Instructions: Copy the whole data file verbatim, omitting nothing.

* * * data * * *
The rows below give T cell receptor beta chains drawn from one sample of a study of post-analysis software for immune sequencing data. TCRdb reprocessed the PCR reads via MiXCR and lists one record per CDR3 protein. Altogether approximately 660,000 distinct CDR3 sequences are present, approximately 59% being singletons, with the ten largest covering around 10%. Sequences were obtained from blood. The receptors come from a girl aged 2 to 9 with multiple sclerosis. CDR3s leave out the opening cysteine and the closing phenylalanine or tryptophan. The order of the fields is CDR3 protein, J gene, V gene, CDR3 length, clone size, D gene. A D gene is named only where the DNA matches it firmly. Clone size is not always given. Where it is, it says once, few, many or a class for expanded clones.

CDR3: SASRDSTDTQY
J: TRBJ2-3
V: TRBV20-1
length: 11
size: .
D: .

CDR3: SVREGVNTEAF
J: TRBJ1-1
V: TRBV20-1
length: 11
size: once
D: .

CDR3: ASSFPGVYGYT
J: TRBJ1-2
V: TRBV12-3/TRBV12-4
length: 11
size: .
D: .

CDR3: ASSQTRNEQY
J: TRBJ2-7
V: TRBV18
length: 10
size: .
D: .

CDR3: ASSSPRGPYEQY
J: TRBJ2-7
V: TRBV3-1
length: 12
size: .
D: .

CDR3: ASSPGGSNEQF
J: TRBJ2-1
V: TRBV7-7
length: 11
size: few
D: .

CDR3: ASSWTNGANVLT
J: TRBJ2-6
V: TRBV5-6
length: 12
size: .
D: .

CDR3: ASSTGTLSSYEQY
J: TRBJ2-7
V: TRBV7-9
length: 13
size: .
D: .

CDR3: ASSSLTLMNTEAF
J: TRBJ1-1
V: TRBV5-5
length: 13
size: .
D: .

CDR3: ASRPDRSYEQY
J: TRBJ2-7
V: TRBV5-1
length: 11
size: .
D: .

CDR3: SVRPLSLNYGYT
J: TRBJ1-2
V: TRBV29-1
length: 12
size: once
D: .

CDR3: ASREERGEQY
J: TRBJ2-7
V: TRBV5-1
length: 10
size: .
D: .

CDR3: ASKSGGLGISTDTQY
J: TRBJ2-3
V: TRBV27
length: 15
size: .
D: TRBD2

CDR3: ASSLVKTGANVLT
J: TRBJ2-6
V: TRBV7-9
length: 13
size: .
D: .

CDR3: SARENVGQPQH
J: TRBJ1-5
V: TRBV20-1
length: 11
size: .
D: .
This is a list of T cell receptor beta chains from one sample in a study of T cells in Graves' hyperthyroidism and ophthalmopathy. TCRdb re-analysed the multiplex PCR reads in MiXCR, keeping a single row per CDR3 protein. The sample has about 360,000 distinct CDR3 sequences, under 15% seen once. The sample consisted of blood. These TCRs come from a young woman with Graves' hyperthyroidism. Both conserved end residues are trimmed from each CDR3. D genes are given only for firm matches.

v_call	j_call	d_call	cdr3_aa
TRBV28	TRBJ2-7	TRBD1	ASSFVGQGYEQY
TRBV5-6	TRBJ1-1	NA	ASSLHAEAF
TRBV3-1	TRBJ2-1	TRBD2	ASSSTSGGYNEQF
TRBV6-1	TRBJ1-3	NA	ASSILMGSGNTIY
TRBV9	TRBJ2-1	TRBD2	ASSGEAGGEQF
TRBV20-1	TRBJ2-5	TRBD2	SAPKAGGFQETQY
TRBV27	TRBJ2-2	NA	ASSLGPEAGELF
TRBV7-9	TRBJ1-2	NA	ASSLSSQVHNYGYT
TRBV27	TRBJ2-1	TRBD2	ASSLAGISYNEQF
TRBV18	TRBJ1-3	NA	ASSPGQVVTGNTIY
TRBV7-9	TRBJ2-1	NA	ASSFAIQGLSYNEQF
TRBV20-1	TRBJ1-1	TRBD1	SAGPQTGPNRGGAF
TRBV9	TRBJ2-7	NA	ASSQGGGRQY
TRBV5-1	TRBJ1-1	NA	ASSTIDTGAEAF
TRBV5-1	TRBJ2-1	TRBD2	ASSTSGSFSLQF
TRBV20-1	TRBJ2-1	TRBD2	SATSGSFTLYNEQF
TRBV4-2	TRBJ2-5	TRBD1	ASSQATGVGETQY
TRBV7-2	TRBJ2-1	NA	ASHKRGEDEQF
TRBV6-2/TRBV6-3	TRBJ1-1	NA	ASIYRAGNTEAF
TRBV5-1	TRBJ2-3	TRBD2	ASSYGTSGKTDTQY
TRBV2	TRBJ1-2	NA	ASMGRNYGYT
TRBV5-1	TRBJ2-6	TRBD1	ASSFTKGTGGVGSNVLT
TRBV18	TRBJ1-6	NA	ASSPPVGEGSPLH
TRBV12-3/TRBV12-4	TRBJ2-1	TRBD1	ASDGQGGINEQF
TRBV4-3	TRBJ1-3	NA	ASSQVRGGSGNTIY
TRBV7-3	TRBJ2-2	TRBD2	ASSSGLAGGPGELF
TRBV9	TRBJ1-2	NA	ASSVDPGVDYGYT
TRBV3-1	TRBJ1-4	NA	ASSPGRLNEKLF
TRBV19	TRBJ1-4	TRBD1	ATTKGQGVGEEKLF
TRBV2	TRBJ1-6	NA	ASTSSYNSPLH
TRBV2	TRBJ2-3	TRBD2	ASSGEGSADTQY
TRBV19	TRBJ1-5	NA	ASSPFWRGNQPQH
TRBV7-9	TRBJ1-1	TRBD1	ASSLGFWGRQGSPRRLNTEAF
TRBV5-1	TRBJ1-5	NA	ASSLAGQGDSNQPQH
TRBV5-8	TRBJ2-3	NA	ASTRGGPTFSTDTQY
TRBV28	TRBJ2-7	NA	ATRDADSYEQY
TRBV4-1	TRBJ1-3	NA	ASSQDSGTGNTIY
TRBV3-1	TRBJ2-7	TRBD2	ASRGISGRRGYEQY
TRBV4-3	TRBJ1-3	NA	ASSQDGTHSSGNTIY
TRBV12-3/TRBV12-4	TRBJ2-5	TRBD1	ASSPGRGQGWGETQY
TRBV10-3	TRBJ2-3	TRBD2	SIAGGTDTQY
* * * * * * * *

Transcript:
The rows below give T cell receptor beta chains drawn from one sample of a study of post-analysis software for immune sequencing data. TCRdb reprocessed the PCR reads via MiXCR and lists one record per CDR3 protein. Altogether approximately 660,000 distinct CDR3 sequences are present, approximately 59% being singletons, with the ten largest covering around 10%. Sequences were obtained from blood. The receptors come from a girl aged 2 to 9 with multiple sclerosis. CDR3s leave out the opening cysteine and the closing phenylalanine or tryptophan. The order of the fields is CDR3 protein, J gene, V gene, CDR3 length, clone size, D gene. A D gene is named only where the DNA matches it firmly. Clone size is not always given. Where it is, it says once, few, many or a class for expanded clones.

CDR3: SASRDSTDTQY
J: TRBJ2-3
V: TRBV20-1
length: 11
size: .
D: .

CDR3: SVREGVNTEAF
J: TRBJ1-1
V: TRBV20-1
length: 11
size: once
D: .

CDR3: ASSFPGVYGYT
J: TRBJ1-2
V: TRBV12-3/TRBV12-4
length: 11
size: .
D: .

CDR3: ASSQTRNEQY
J: TRBJ2-7
V: TRBV18
length: 10
size: .
D: .

CDR3: ASSSPRGPYEQY
J: TRBJ2-7
V: TRBV3-1
length: 12
size: .
D: .

CDR3: ASSPGGSNEQF
J: TRBJ2-1
V: TRBV7-7
length: 11
size: few
D: .

CDR3: ASSWTNGANVLT
J: TRBJ2-6
V: TRBV5-6
length: 12
size: .
D: .

CDR3: ASSTGTLSSYEQY
J: TRBJ2-7
V: TRBV7-9
length: 13
size: .
D: .

CDR3: ASSSLTLMNTEAF
J: TRBJ1-1
V: TRBV5-5
length: 13
size: .
D: .

CDR3: ASRPDRSYEQY
J: TRBJ2-7
V: TRBV5-1
length: 11
size: .
D: .

CDR3: SVRPLSLNYGYT
J: TRBJ1-2
V: TRBV29-1
length: 12
size: once
D: .

CDR3: ASREERGEQY
J: TRBJ2-7
V: TRBV5-1
length: 10
size: .
D: .

CDR3: ASKSGGLGISTDTQY
J: TRBJ2-3
V: TRBV27
length: 15
size: .
D: TRBD2

CDR3: ASSLVKTGANVLT
J: TRBJ2-6
V: TRBV7-9
length: 13
size: .
D: .

CDR3: SARENVGQPQH
J: TRBJ1-5
V: TRBV20-1
length: 11
size: .
D: .
This is a list of T cell receptor beta chains from one sample in a study of T cells in Graves' hyperthyroidism and ophthalmopathy. TCRdb re-analysed the multiplex PCR reads in MiXCR, keeping a single row per CDR3 protein. The sample has about 360,000 distinct CDR3 sequences, under 15% seen once. The sample consisted of blood. These TCRs come from a young woman with Graves' hyperthyroidism. Both conserved end residues are trimmed from each CDR3. D genes are given only for firm matches.

v_call	j_call	d_call	cdr3_aa
TRBV28	TRBJ2-7	TRBD1	ASSFVGQGYEQY
TRBV5-6	TRBJ1-1	NA	ASSLHAEAF
TRBV3-1	TRBJ2-1	TRBD2	ASSSTSGGYNEQF
TRBV6-1	TRBJ1-3	NA	ASSILMGSGNTIY
TRBV9	TRBJ2-1	TRBD2	ASSGEAGGEQF
TRBV20-1	TRBJ2-5	TRBD2	SAPKAGGFQETQY
TRBV27	TRBJ2-2	NA	ASSLGPEAGELF
TRBV7-9	TRBJ1-2	NA	ASSLSSQVHNYGYT
TRBV27	TRBJ2-1	TRBD2	ASSLAGISYNEQF
TRBV18	TRBJ1-3	NA	ASSPGQVVTGNTIY
TRBV7-9	TRBJ2-1	NA	ASSFAIQGLSYNEQF
TRBV20-1	TRBJ1-1	TRBD1	SAGPQTGPNRGGAF
TRBV9	TRBJ2-7	NA	ASSQGGGRQY
TRBV5-1	TRBJ1-1	NA	ASSTIDTGAEAF
TRBV5-1	TRBJ2-1	TRBD2	ASSTSGSFSLQF
TRBV20-1	TRBJ2-1	TRBD2	SATSGSFTLYNEQF
TRBV4-2	TRBJ2-5	TRBD1	ASSQATGVGETQY
TRBV7-2	TRBJ2-1	NA	ASHKRGEDEQF
TRBV6-2/TRBV6-3	TRBJ1-1	NA	ASIYRAGNTEAF
TRBV5-1	TRBJ2-3	TRBD2	ASSYGTSGKTDTQY
TRBV2	TRBJ1-2	NA	ASMGRNYGYT
TRBV5-1	TRBJ2-6	TRBD1	ASSFTKGTGGVGSNVLT
TRBV18	TRBJ1-6	NA	ASSPPVGEGSPLH
TRBV12-3/TRBV12-4	TRBJ2-1	TRBD1	ASDGQGGINEQF
TRBV4-3	TRBJ1-3	NA	ASSQVRGGSGNTIY
TRBV7-3	TRBJ2-2	TRBD2	ASSSGLAGGPGELF
TRBV9	TRBJ1-2	NA	ASSVDPGVDYGYT
TRBV3-1	TRBJ1-4	NA	ASSPGRLNEKLF
TRBV19	TRBJ1-4	TRBD1	ATTKGQGVGEEKLF
TRBV2	TRBJ1-6	NA	ASTSSYNSPLH
TRBV2	TRBJ2-3	TRBD2	ASSGEGSADTQY
TRBV19	TRBJ1-5	NA	ASSPFWRGNQPQH
TRBV7-9	TRBJ1-1	TRBD1	ASSLGFWGRQGSPRRLNTEAF
TRBV5-1	TRBJ1-5	NA	ASSLAGQGDSNQPQH
TRBV5-8	TRBJ2-3	NA	ASTRGGPTFSTDTQY
TRBV28	TRBJ2-7	NA	ATRDADSYEQY
TRBV4-1	TRBJ1-3	NA	ASSQDSGTGNTIY
TRBV3-1	TRBJ2-7	TRBD2	ASRGISGRRGYEQY
TRBV4-3	TRBJ1-3	NA	ASSQDGTHSSGNTIY
TRBV12-3/TRBV12-4	TRBJ2-5	TRBD1	ASSPGRGQGWGETQY
TRBV10-3	TRBJ2-3	TRBD2	SIAGGTDTQY